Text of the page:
Low-level Bitcoin P2P Network Client

5 releases (breaking)

0.6.0 Mar 6, 2023
0.5.0 Nov 29, 2022
0.4.0 Nov 24, 2022
0.2.0 Nov 21, 2022
0.1.0 Nov 18, 2022

#381 in #bitcoin

MIT license

830 lines


Documentation Crates.io License Test Status

What is Peerlink? Peerlink is a low-level network client for the Bitcoin P2P network written in Rust. It uses a nonblocking reactor to accept inbound connections, make outbound connections, perform message streaming and reassembly, track peers and perform other low-level network operations.

What is it not? It is not a node. It contains no state machine whatsoever except for the networking reactor. While it is capable of handling an almost unlimited number of connections, it does not automatically perform handshakes or pingpongs. It is entirely up to the consumer of the API to make sure that required messages are being sent out and that incoming messages are handled in a desired manner.

How is this meant to be used? Mainly as a building block for a variety of applications that want to participate on the Bitcoin network. For instance, if writing a full node or a CBF/Neutrino client, Peerlink can handle and abstract away the networking part and provide the developer with simplified messaging capabilities and enable them to focus on the business logic of their application. A naive example might be that of connecting to the network just to broadcast a one-off transaction and then immediately disconnecting. If that was all that was needed, running a full node would be cumbersome, as would writing all the networking plumbing in-house.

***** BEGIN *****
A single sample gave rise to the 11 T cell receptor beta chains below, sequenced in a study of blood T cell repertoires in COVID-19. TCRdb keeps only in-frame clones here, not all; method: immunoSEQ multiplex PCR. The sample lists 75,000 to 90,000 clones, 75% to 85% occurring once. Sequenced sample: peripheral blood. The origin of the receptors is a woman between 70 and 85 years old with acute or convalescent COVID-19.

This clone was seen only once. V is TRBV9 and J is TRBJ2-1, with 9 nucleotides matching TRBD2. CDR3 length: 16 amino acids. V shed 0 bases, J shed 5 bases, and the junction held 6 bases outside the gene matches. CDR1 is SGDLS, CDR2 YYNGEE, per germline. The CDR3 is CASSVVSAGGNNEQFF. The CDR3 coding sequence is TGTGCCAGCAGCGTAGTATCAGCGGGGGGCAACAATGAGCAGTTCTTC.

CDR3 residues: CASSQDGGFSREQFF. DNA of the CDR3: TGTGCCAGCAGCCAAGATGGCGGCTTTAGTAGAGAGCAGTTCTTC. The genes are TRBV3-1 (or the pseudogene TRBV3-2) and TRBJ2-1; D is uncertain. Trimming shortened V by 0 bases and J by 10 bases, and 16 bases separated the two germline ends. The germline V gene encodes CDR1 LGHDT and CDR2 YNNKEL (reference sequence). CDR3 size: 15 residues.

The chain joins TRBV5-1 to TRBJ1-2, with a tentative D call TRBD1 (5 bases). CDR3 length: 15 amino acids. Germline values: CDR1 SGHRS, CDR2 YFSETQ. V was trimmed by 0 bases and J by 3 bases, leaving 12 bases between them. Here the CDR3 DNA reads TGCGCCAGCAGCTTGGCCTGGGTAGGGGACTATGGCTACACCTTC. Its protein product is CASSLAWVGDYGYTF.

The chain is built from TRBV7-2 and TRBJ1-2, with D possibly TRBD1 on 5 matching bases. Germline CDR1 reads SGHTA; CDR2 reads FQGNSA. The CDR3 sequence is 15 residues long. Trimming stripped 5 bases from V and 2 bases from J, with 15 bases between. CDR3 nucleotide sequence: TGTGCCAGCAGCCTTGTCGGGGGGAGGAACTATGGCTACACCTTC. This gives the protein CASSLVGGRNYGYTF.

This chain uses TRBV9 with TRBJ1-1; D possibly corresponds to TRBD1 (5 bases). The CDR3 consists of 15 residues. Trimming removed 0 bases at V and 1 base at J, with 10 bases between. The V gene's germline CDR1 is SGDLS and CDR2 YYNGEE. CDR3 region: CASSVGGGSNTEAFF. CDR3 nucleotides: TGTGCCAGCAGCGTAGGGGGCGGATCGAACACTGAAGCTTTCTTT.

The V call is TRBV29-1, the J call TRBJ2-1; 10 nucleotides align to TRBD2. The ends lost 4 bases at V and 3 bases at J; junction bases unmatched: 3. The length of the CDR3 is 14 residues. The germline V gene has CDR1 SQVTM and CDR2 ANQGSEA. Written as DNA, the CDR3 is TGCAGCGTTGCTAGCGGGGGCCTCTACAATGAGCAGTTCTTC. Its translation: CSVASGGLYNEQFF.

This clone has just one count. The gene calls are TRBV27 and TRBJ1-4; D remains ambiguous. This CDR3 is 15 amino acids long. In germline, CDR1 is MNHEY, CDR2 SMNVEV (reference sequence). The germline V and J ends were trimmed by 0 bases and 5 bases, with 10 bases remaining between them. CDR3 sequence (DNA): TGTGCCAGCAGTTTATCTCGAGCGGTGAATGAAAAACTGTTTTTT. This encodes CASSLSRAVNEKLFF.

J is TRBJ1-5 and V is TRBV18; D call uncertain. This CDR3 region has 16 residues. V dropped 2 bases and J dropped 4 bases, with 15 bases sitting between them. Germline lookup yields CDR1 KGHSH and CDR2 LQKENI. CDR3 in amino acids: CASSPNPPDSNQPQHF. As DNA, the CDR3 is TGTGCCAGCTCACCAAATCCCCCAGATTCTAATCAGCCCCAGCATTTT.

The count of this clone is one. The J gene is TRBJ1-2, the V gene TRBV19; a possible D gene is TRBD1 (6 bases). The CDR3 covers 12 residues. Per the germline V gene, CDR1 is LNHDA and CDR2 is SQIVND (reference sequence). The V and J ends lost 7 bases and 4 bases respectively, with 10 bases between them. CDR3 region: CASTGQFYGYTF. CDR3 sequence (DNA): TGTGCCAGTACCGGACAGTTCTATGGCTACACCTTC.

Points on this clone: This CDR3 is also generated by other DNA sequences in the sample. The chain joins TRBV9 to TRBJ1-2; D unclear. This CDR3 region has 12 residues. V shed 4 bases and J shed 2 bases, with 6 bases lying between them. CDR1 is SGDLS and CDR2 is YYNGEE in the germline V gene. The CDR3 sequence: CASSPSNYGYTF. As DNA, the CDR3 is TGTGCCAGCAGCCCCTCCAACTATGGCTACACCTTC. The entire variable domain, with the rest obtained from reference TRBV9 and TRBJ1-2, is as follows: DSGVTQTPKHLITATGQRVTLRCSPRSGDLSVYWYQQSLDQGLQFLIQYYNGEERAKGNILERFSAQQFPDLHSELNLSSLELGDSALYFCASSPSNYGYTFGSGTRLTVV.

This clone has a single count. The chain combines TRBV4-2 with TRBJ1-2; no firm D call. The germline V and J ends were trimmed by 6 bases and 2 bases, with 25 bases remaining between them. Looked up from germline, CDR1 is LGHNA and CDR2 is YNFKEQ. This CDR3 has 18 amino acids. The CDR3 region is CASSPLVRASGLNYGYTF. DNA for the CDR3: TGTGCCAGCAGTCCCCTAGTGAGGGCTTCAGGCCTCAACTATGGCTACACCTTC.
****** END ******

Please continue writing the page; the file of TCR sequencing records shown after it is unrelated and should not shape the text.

What is the state of the project? The project is young but considered to be safe to use. The goal is to relatively quickly bring it to version 1.0. Breaking API changes might take place until then, although that is not very likely.

What about async? Peerlink uses nonblocking IO on a separate thread to perform all network operations. It provides the consumer with a messaging handle that can be used both in sync and async contexts. Async contexts should wrap any blocking reads in whatever manner avoids blocking the event loop. There are no plans to add the async/await paradigm to the project since async can trivially wrap sync calls but the reverse does not hold true without introducing a runtime.


  • First class support for proxying (Socks5, Tor...)
  • Efficient: low latency operations based on nonblocking IO.
  • Safe: written in Rust.


To enable socks5 proxying, build with the socks feature enabled.


Please refer to the documentation or the supplied examples and integration tests.


This project comes with no warranty whatsoever. Please refer to the license for details.


~143K SLoC